Atlanta, GA – Sitting on a high point on Peachtree, this castle (a mere 9,000 SF) was built in 1904 for Amos Rhodes – a furniture store magnate, you may recall Rhodes Furniture or Rhodes-Haverty – well, he was king of this castle. Total cost $50,000. That’s in 1904 dollars, so today it’s $1.45 million. I thought that sounded low, but inside you find that Mr. Rhodes went to lengths to cut costs in parts of the house. And yep, this is built out of Stone Mountain granite. It’s been a private home, the state archives, and a non-profit headquarters – and a haunted house too!
The historical marker outside has some good info:
They call this Romanesque Revival architecture, inspired by medieval castles on the Rhine, with a big dose of Victorian decor inside. Now the home of the Georgia Trust for Historic Preservation, tours are offered on Tuesdays and Saturdays.
The house had state of the art features for 1904 – including over 300 lightbulbs (both gas & electric, more on that in a sec), electric call buttons, and a security system. The entrance hall is large, and the wall fixtures have 3 lights in them – 2 are electric, and 1 is gas. Remember electricity was still fairly new, so gas was a known quantity for lighting. Seeing 1 bulb out of 3 unlit set my OCD off, I was ready to go change the lightbulbs! I learned this was the gas part of the gas/electric lighting fixture.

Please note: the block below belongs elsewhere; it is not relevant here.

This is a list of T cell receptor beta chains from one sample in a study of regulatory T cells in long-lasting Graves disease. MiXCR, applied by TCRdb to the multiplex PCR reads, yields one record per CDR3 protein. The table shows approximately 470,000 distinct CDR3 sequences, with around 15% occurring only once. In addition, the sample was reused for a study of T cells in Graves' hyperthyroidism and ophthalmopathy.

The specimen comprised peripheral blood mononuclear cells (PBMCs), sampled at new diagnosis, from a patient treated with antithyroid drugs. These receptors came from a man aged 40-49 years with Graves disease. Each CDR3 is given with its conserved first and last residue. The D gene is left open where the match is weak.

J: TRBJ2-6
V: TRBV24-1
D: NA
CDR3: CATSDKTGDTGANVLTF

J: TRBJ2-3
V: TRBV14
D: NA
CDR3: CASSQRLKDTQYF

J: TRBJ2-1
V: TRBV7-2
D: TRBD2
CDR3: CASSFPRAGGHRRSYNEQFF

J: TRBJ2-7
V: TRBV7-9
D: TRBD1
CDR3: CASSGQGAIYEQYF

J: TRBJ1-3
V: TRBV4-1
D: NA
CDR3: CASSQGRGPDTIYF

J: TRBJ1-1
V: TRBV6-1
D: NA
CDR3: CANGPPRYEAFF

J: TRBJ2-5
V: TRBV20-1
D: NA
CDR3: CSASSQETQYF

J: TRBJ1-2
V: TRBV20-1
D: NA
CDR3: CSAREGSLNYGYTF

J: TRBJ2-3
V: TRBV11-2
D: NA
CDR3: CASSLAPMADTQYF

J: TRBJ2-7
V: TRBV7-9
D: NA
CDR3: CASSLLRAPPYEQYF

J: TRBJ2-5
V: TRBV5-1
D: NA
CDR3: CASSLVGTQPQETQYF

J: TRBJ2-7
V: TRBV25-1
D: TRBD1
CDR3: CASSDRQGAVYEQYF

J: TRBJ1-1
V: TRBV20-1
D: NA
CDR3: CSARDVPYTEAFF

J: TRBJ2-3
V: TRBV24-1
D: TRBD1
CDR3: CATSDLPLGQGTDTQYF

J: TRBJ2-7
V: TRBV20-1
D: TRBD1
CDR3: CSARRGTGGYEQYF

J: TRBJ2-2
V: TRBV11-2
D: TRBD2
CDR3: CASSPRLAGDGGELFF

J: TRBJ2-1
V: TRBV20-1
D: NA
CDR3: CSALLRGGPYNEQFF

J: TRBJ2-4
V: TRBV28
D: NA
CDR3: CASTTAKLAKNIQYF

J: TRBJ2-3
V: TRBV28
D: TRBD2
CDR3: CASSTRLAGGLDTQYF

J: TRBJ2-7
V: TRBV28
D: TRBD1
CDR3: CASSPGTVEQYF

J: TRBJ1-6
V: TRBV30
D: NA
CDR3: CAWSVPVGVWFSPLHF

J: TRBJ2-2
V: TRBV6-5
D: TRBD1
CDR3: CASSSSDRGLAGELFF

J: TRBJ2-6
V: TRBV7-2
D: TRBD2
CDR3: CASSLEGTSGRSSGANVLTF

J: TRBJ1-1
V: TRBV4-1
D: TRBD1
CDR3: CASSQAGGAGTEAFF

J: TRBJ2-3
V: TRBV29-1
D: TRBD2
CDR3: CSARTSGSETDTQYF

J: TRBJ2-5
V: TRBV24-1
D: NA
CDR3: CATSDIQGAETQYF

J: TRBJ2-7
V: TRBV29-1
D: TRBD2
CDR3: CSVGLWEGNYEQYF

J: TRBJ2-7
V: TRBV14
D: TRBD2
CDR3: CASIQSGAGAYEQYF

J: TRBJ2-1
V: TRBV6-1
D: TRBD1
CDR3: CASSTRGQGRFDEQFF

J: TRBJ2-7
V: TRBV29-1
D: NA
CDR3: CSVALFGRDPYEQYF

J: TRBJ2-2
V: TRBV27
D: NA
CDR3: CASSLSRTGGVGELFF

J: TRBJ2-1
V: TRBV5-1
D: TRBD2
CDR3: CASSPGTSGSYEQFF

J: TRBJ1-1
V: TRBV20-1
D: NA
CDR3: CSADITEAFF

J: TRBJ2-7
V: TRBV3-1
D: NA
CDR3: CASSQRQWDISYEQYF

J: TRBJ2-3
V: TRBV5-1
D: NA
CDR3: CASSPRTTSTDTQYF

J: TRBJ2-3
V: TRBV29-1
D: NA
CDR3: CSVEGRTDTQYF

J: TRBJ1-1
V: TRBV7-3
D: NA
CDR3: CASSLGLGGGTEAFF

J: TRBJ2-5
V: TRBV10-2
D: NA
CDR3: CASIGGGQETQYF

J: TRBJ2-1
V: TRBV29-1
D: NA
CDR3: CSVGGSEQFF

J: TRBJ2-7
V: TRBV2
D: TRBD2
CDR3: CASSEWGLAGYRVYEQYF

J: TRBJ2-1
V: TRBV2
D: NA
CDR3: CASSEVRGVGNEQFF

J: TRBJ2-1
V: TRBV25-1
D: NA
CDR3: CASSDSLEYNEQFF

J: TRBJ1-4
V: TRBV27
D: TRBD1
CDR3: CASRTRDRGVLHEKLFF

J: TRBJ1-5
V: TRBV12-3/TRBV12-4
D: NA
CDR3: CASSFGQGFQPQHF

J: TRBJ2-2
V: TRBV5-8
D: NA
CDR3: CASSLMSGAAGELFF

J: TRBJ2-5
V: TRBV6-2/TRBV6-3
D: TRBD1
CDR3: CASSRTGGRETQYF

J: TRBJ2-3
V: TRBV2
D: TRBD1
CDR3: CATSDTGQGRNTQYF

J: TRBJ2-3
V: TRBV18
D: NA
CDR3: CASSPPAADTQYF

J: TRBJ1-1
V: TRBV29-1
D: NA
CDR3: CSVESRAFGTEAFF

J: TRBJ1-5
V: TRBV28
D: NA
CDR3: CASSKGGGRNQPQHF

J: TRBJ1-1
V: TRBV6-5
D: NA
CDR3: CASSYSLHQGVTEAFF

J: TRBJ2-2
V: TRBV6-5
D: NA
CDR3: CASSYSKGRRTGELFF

So this was the Ga State Archives for quite some time. When they moved out they took the staircase and painted windows. Glad to see these came back home after many years. The windows along the curved staircase are painted. No. Not stained glass. Painted. They are a variety of scenes of the rise and fall of the confederacy. The hallway and staircase are quite huge, I felt like a shrimp here!
The front parlor is a historically accurate color, though I just call it PANK. Really PANK. The home is often rented out as a wedding venue, so not much in the way of furniture in here. You know it’s a big room when a grand piano looks small in it.
The dining room is just as large as you’d expect in this kind of home, with huge built ins for china and serving ware. I got sidetracked by the biggest cuckoo clock I’ve ever seen.
What’s interesting walking through this house – you see such contradictions when it was built. Really intricate mosaic work, painted windows – then you see where Mr. Rhodes cut costs, using prefab molds on some woodwork and of course much plainer trim in the family areas of the house.
Here’s a floorpan of the first floor, courtesy of the Georgia Trust (the second and third floor are Ga Trust offices etc):
When you go up to the 3rd floor, you go into the Billiard Room, which was an exclusively male domain. I always think of that game “Clue” when I hear Billiard Room. I’m looking for Colonel Mustard and a candlestick.
And yes – it’s supposed to be haunted as well. Some have stated it’s Mrs. Rhodes ghost, others say it is the children, and some say it was a caretaker. Lots of theories that I read about from multiple sources. Ghost Hunters ran a segment on this several years ago, and is hosting a Ghost Hunt Weekend THIS weekend at Rhodes Hall.
Right here in Atlanta, this one is worth a visit!